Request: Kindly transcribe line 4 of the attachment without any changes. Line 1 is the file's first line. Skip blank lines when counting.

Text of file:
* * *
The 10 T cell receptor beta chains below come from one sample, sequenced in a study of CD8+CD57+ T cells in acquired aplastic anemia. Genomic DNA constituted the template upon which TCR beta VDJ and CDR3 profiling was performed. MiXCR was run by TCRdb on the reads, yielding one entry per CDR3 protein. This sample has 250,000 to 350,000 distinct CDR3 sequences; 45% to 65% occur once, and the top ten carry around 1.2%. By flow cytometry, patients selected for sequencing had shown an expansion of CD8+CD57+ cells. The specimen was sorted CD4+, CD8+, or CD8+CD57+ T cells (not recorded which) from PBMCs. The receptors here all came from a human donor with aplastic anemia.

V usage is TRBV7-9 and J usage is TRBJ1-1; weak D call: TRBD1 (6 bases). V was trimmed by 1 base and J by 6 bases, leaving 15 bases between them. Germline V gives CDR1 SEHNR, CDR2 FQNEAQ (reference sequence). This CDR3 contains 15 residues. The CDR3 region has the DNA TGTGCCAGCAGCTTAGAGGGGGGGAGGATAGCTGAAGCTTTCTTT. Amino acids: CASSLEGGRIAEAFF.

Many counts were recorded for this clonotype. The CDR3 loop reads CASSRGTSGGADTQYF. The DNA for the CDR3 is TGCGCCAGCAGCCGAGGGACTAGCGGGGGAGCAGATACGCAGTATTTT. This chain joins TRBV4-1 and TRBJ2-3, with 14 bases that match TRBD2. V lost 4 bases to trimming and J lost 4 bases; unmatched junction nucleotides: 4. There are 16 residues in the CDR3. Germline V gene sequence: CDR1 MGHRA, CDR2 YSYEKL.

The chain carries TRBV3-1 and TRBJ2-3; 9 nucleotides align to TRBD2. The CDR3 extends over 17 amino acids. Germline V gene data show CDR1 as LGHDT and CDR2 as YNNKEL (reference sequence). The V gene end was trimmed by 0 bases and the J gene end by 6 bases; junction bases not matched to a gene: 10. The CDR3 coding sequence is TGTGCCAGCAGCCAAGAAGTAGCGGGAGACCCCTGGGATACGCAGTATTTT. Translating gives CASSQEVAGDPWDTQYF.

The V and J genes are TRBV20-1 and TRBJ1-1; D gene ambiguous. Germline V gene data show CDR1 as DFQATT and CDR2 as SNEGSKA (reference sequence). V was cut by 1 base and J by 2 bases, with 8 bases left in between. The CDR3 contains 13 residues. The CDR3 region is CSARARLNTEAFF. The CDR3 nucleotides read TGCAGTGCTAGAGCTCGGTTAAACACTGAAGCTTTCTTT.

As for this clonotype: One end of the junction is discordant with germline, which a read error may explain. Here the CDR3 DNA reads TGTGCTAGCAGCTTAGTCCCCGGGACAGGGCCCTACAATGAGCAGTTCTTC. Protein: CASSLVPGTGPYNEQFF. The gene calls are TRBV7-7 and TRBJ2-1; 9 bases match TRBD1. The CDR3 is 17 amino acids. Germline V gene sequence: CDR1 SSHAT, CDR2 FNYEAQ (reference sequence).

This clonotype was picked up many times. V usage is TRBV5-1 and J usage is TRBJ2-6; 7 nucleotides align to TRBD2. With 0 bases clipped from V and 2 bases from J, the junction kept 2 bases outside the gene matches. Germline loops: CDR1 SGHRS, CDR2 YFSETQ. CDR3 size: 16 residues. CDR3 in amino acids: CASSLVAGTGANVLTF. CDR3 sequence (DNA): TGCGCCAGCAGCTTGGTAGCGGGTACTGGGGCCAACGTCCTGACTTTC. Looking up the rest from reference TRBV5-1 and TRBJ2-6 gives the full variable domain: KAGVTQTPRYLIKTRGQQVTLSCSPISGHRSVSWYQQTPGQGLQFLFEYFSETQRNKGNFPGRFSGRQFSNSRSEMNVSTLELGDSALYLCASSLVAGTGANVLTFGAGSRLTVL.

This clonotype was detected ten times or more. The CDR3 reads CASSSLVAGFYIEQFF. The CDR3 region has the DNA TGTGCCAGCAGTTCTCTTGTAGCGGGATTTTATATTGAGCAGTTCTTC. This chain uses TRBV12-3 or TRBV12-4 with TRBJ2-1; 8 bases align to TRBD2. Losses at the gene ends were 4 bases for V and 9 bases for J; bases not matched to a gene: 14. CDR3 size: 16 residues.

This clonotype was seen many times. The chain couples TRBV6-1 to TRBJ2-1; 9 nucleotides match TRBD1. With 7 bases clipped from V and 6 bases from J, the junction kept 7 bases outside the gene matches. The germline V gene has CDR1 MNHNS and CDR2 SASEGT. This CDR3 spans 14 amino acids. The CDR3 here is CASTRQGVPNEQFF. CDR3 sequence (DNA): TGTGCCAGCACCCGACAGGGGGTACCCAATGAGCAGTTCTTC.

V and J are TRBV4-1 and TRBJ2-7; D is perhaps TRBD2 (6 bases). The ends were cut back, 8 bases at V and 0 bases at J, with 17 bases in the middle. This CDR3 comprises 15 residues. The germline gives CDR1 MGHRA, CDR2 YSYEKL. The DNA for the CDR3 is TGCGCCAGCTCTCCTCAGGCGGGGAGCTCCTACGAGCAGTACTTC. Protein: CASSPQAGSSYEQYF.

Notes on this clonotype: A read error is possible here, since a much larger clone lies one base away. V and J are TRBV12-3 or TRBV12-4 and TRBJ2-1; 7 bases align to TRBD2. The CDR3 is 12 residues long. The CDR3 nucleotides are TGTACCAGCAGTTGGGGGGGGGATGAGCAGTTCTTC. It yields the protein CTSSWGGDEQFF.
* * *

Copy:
The chain carries TRBV3-1 and TRBJ2-3; 9 nucleotides align to TRBD2. The CDR3 extends over 17 amino acids. Germline V gene data show CDR1 as LGHDT and CDR2 as YNNKEL (reference sequence). The V gene end was trimmed by 0 bases and the J gene end by 6 bases; junction bases not matched to a gene: 10. The CDR3 coding sequence is TGTGCCAGCAGCCAAGAAGTAGCGGGAGACCCCTGGGATACGCAGTATTTT. Translating gives CASSQEVAGDPWDTQYF.